To again be clear, I have no financial interest in this directly or indirectly.  I am just mentioning that this may be an option if there is interest since a couple of people may plan to make this middle section. 

Offline Rob Z

  • Posts: 1005
Martin, Randy

Nice work guys! I love to see shop-built stuff on this website.  Like Bob, I would also like to build something like this for the DC over the blade of my table saw.

I'll continue to follow the details as you work on this.

Offline Bob D.

  • Posts: 1687
Darn you @martin felder for that link to the bearings. Now I've gone and bought a couple sets. :-)
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It's a table saw, do you know where your fingers are?

Offline Straightlines

  • Posts: 23
Hey there, neat project Martin & Randy, thanks for sharing!

Question:  I hate to be a dope, but why are the gears needed?

Offline Svar

  • Posts: 2148
Question:  I hate to be a dope, but why are the gears needed?
So it bends symmetrically. There are 3 sections (note short middle section). Without gears it may end up in a Z-shape, will still work but may kink the hose. Gears could be substituted with rubber tires, but those will shift over time.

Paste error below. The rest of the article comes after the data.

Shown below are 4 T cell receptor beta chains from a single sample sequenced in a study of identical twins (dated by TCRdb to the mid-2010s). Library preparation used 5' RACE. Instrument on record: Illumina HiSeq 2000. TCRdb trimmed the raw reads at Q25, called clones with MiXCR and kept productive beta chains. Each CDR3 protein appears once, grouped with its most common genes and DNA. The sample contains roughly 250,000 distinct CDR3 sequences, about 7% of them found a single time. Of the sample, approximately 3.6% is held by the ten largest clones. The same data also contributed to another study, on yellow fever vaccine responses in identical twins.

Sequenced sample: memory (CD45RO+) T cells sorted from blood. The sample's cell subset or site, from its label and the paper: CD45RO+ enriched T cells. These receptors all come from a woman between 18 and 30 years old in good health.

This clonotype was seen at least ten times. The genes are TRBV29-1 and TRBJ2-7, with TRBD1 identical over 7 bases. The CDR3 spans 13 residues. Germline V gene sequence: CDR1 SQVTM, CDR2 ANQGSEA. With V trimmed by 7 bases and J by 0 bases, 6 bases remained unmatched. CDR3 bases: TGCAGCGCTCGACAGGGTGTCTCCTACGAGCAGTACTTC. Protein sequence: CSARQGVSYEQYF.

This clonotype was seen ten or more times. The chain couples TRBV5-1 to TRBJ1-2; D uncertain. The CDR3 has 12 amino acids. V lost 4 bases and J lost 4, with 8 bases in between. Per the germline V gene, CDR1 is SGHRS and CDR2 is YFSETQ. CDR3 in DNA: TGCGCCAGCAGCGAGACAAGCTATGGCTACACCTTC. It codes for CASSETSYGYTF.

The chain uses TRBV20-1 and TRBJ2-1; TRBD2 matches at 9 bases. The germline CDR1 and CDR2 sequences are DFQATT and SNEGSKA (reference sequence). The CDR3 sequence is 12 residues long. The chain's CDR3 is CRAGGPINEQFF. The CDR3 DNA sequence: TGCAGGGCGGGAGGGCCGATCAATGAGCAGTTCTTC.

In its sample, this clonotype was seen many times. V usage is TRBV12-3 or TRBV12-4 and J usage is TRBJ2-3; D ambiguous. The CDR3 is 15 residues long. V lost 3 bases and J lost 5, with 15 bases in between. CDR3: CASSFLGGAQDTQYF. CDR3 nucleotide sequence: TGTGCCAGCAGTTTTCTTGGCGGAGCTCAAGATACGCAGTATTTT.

Offline martin felder

  • Posts: 103
http://shop.sdp-si.com/catalog/product/?id=S12N10M100A0510

https://www.sdp-si.com/ss/pdf/80501061.pdf

The gear used is in the above links, and it worked well on the boom arm that was made where pictures were posted.  I have not yet received another 2 to make a wood mid-section version.  If anyone knows of a better option, please let me know. 

Offline martin felder

  • Posts: 103
I am still waiting on the additional gears so I can see if I can make a middle articulating section more easily and even more inexpensively using wood instead of aluminum for the top and bottom plates.